Goat-feed and nutrition is the absolute priority for herd health and productivity. Whether you are just starting out with meat goats or already have them, the greatest challenge is achieving the optimum nutrition plane for you’re animals.
There are several changing scenarios that must be considered and in a commercial Boer meat goat herd such as mine, with 400 breeders, the requirements often overlap.
Essentially the following are the principal nutritional phases that must be met when planning goat-feed, and your prize buck also has specific requirements that will be covered separately.
As we all know the goat is a ruminant and they possess 4 stomachs (the Omasum, Reticulum, Abomasum and the Rumen). The goat’s stomachs are essentially complex fermentation chambers.
These fermentation chambers are filled with a variety of bacteria. When a goat feeds it is supplying the bacteria within the stomach. The bacteria break down the feed and provide nutrition to the animal. A goat’s rumination system operates at optimum efficiency when it has a good balance of both fiber and roughage.
Even in other human controlled fermentation processes, in particular beer making and cheese making, control of bacteria is challenging, and they employ chemists to help them. In our goat rearing systems we have to use our animal husbandry skills to achieve the right outcome, and it’s all a bit of goat-feed farm chemistry.
Other ruminant animals such as sheep and cattle are essentially grazers and prefer a variety of grass pastures. The goat is more like the deer and has a preference for browse, and this includes a wide variety of trees, woody weeds and bushes. As you will have observed they spread through an area constantly sampling and eating a wide variety of material. Goats contrary to popular opinion will not eat all and everything, and sometimes die because they ate the wrong plant.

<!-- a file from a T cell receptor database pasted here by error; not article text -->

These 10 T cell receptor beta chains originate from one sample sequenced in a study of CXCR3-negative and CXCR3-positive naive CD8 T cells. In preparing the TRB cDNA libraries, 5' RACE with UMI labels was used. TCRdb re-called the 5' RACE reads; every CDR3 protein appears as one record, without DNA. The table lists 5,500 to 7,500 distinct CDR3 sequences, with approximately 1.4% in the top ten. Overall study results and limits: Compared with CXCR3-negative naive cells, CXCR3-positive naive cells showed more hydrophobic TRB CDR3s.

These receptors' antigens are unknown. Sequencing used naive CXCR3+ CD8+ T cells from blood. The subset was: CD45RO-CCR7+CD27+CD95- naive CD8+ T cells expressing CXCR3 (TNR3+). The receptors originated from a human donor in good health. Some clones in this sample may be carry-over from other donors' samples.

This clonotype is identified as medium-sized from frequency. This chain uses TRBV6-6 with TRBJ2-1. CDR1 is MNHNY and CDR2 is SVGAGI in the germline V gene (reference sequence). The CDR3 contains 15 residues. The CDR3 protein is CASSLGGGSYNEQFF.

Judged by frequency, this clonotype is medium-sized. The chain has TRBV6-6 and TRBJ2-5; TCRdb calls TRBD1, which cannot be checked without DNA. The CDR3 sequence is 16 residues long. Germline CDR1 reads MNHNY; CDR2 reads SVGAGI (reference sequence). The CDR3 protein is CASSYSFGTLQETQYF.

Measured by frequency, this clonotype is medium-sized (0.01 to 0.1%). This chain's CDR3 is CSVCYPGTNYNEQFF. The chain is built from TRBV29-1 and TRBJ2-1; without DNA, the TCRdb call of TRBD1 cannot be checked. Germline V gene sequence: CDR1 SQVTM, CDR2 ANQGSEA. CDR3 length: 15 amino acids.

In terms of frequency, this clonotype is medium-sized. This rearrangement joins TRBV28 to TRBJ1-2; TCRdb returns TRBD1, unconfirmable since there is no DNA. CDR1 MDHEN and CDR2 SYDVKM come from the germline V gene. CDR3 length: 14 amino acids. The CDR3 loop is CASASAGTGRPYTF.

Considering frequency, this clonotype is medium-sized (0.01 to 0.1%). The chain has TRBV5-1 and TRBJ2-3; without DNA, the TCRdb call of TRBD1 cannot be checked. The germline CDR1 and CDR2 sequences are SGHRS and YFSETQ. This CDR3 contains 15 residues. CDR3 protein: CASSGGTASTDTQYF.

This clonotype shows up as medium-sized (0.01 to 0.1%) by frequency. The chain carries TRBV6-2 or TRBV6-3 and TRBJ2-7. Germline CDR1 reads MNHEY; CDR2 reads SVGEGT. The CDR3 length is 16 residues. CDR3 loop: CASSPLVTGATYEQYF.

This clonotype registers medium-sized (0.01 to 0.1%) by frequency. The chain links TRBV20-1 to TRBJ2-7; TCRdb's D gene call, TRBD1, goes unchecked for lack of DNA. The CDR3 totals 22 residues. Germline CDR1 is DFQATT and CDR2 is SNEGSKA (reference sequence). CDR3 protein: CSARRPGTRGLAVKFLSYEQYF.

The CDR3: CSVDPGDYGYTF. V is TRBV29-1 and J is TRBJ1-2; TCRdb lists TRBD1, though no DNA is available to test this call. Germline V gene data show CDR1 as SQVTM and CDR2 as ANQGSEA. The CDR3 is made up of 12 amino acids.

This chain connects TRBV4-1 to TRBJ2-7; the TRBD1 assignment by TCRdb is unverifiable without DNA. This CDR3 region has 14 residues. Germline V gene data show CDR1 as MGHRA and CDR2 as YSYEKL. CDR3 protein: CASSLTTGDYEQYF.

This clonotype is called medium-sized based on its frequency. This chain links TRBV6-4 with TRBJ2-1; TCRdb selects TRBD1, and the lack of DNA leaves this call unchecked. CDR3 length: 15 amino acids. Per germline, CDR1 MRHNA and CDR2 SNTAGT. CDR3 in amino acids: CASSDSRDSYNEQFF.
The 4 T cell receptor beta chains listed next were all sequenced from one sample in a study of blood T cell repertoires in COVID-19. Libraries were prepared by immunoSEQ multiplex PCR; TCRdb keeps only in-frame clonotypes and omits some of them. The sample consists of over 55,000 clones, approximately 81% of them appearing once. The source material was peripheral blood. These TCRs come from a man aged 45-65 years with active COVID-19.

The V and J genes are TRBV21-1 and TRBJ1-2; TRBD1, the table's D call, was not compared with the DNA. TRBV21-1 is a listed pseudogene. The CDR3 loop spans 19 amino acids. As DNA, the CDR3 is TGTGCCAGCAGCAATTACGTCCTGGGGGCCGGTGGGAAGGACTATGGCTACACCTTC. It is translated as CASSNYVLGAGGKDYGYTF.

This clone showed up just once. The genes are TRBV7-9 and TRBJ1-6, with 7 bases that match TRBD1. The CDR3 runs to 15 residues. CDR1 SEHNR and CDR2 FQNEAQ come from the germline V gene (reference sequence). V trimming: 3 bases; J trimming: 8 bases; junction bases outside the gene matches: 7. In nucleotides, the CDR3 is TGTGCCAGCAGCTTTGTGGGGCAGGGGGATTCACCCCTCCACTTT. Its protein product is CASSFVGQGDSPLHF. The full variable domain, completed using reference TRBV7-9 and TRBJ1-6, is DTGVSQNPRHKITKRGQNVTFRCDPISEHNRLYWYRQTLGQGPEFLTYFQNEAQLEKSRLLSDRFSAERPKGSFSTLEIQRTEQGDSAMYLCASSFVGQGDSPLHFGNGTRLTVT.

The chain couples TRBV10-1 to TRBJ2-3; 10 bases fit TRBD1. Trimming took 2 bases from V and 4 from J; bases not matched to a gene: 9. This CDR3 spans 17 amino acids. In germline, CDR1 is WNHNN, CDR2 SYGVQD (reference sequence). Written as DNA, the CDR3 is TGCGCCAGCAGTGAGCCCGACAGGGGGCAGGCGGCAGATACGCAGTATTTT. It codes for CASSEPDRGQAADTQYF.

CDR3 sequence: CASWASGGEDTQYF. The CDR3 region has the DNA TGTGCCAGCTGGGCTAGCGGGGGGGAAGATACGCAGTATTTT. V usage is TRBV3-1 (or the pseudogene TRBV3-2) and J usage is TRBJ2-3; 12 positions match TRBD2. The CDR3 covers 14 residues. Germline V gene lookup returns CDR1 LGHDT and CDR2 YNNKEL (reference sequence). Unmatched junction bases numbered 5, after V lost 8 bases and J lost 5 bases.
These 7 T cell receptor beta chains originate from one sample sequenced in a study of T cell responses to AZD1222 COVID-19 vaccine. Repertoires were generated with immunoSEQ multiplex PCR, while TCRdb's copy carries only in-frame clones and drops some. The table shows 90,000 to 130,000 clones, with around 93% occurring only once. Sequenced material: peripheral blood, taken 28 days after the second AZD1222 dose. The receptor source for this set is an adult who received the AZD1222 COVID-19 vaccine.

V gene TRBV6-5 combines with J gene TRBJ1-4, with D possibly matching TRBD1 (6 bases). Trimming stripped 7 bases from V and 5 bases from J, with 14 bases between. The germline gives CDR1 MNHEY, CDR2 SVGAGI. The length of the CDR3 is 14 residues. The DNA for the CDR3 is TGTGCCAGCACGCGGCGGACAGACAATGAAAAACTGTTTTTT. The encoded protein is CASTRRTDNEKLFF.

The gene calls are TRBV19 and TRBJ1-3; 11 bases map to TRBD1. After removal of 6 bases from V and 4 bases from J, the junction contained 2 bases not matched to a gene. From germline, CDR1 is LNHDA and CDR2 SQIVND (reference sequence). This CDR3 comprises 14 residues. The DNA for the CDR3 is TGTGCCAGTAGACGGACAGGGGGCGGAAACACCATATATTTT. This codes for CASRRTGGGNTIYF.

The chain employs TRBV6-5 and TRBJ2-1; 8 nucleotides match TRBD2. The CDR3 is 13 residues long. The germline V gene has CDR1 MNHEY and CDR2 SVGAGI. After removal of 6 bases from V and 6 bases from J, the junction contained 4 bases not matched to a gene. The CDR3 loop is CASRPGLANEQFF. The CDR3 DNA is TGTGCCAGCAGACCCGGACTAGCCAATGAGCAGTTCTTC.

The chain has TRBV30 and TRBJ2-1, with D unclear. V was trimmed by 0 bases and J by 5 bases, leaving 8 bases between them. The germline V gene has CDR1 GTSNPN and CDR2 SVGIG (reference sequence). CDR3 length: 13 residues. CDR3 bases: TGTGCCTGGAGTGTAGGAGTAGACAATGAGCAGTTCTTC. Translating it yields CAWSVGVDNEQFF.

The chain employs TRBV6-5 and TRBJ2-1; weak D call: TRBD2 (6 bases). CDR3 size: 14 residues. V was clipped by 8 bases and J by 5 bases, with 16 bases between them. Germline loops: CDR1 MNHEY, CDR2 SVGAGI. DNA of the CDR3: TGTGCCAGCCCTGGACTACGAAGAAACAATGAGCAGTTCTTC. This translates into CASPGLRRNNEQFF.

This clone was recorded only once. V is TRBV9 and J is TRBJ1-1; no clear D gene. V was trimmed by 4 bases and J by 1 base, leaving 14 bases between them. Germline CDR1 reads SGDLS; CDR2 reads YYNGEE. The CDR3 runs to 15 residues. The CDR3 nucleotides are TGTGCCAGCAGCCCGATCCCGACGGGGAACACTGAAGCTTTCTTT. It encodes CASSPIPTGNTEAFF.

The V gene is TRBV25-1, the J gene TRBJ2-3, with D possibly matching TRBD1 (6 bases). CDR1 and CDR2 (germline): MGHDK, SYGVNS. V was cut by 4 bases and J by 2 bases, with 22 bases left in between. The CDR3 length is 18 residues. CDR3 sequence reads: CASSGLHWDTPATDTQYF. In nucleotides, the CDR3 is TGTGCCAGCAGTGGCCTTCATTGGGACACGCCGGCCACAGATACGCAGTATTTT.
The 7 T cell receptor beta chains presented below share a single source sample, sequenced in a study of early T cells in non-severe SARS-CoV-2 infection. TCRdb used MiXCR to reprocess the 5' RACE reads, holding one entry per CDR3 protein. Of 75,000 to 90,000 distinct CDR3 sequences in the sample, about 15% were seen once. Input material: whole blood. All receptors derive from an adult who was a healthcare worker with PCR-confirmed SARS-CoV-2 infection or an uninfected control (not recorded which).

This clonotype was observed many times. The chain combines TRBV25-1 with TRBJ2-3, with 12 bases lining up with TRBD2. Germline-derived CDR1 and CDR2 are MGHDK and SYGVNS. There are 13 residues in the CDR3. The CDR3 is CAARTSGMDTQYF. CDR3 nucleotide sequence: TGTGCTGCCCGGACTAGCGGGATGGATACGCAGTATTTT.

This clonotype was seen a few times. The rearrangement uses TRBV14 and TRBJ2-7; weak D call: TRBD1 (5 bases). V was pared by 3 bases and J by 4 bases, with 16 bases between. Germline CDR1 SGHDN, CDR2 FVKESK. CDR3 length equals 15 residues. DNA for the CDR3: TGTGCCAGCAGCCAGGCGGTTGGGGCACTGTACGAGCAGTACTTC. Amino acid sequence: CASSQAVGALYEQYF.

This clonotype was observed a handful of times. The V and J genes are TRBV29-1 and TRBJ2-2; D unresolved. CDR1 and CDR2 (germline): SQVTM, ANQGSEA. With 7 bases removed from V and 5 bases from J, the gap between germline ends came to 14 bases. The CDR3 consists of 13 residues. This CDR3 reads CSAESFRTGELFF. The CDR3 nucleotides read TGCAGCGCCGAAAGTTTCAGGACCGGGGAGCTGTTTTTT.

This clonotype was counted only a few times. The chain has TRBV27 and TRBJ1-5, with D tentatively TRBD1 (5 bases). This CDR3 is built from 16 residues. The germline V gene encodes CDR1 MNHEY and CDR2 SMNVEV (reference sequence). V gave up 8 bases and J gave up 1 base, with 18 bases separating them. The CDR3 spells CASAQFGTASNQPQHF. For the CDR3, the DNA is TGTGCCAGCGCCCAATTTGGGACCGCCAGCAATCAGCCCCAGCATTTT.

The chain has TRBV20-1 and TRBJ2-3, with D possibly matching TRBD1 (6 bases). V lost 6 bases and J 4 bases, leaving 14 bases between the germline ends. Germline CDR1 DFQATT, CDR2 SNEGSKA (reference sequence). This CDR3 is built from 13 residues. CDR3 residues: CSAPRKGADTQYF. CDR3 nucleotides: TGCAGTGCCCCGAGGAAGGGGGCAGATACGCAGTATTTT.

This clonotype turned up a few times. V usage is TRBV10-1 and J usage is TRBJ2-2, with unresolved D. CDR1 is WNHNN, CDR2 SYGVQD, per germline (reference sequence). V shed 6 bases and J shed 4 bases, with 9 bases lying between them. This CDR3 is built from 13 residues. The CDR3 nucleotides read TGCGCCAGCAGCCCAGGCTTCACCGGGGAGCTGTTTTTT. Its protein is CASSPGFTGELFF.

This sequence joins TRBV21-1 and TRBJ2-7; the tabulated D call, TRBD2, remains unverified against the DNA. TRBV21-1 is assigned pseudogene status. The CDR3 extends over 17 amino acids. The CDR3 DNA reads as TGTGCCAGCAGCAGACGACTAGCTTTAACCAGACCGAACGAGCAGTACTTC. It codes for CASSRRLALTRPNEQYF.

Goats will eat grass and as many meat goat breeders will testify, thrive on it, however when browse is on offer it is preferred. The subject of pastures I will cover separately. Goats on lush pasture will possibly develop grass tetany, and also they cannot live on grain alone as they must have roughage for good rumen activity and this includes either hay or grazing.
The term browse covers a wide spectrum of material, and my goats have shown superb efficiency in stripping bark off certain trees, go frantic with a bough of pine needles is on offer, wiped out my rose garden, and if they are being used in a sustainable weed reduction program, they just love brambles and blackberries along with thistles and all those plants we classify as weeds and that goats classify as gourmet feed. I will cover separately the factor of browse.
As all commercial goat herders know, the single greatest cost associated with meat goat production is goat feed costs. It also has a corresponding impact and an overall influence on herd reproduction, doe milk productivity and therefore kid growth. As we also know from experience, the periods of late-gestation and the following lactation are the nutritional critical periods and the subsequent kid growth rates that determine a goat meat income and profitability level are dependant on this.
Goats that do not receive adequate nutrition are more likely to suffer disease and also will fail to achieve their full genetic potential. It’s one thing to have good doe and buck genetics and another to reach the true potential and goat feed is the answer.
The prime object of the commercial meat goat breeder is to achieve the fastest and earliest animal growth possible and also achieve the highest fertility and weaning rates possible while spending the least money as possible. Not unlike any other business enterprise really. Getting this right is no easy feat and fortunately there is a wealth of research and these very valuable papers are easy to locate on the internet.
Meat goats require several important things out of the goat-feed, and this is energy, protein, vitamins and minerals, fiber and of course water. Energy (kilojoules or calories) is the most limiting and protein is by far the most expensive one. We need to achieve a balance and whenever there are imbalances, deficiencies, or an excess of vitamins and minerals, this can severely constrain animal performance and contribute or cause various goat health problems.
Fiber is a necessary goat food element to the maintenance of a healthy and efficient rumen environment within your goat. Last but not least is the often neglected element that is clean water. While it sometimes might be the cheapest element on paper it’s also in many dry goat rearing areas a premium element that posses many additional challenges, more so in drought conditions. All about goat-feed and goat nutrition .